Housing starts inch higher; permits fall in January
* Overall housing starts climbed 0.8% to a seasonally adjusted annual rate of 1.012 million in January from 1.004 million in December (previously reported as 1.006 million). Economists expected starts to rise 0.4%, according to a Bloomberg survey. Single-family starts were down 5.2%, while multifamily starts rose 22%. On a year-over-year basis, starts were down 27.9% from 1.403 million in January 2007.
* Building permit issuance, on the other hand, dropped. It fell 3% to a SAAR of 1.048 million from 1.08 million in December. That's down 33.1% from January 2007 and the lowest since November 1991. Economists were expecting a drop of 1.7%. Single family permits fell 4.1%.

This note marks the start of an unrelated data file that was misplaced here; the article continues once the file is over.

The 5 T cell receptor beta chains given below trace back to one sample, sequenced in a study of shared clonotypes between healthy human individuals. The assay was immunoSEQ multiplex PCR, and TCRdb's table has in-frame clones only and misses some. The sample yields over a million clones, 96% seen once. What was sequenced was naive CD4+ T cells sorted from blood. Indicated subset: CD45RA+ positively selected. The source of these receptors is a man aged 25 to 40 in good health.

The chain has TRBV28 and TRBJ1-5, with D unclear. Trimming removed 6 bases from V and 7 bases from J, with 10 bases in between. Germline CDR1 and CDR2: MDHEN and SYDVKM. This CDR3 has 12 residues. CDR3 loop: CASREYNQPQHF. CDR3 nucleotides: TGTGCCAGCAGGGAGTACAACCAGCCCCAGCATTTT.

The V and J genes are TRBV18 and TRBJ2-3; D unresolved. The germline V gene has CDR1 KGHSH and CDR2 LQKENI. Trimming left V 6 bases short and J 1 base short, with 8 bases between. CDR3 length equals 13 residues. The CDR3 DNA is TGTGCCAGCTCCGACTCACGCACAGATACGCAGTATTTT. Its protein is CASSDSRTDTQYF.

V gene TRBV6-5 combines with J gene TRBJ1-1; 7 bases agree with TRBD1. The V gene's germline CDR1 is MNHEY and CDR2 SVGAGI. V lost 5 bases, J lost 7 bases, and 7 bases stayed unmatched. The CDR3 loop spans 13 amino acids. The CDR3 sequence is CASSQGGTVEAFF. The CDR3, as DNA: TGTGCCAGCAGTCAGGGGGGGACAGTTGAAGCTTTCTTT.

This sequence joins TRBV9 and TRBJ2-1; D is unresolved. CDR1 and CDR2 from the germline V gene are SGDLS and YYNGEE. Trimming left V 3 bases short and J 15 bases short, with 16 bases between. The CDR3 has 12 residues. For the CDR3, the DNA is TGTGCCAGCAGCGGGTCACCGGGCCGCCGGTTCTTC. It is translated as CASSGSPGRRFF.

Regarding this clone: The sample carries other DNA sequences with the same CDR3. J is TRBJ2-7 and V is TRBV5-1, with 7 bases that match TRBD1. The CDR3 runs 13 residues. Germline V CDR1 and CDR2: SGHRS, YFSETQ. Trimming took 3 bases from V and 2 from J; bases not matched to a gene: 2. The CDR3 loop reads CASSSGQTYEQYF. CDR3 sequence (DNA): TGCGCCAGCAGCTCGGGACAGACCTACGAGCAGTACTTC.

* Regionally speaking, starts rose in two out of four regions -- 18.9% in the Northeast and 12% in the Midwest. They fell 2.9% in the South and 6.2% in the West. Permitting activity fell 5.8% in the Northeast, 1.5% in the South and 14.1% in the West. Permits rose 10.4% in the Midwest.
The home building industry continues to struggle. Starts remain at depressed levels, while building permit issuance is plumbing depths not seen since 1991. Builders are reluctant to ramp up construction because of the large glut of for-sale homes on the market. They're also keenly aware that tighter mortgage lending standards are impacting demand, and that buyer confidence is low.
The Federal Reserve is attempting to light a fire under the industry by cutting short-term interest rates. Unfortunately, those cuts are coming at a time when inflation is running hot. That has bond investors spooked. They're selling longer-term paper, and that is driving longer-term mortgages rates up, rather than down.
In short, the outlook for home sales, starts and permits isn't all that encouraging. Sales and construction activity will remain muted throughout 2008 and likely into 2009.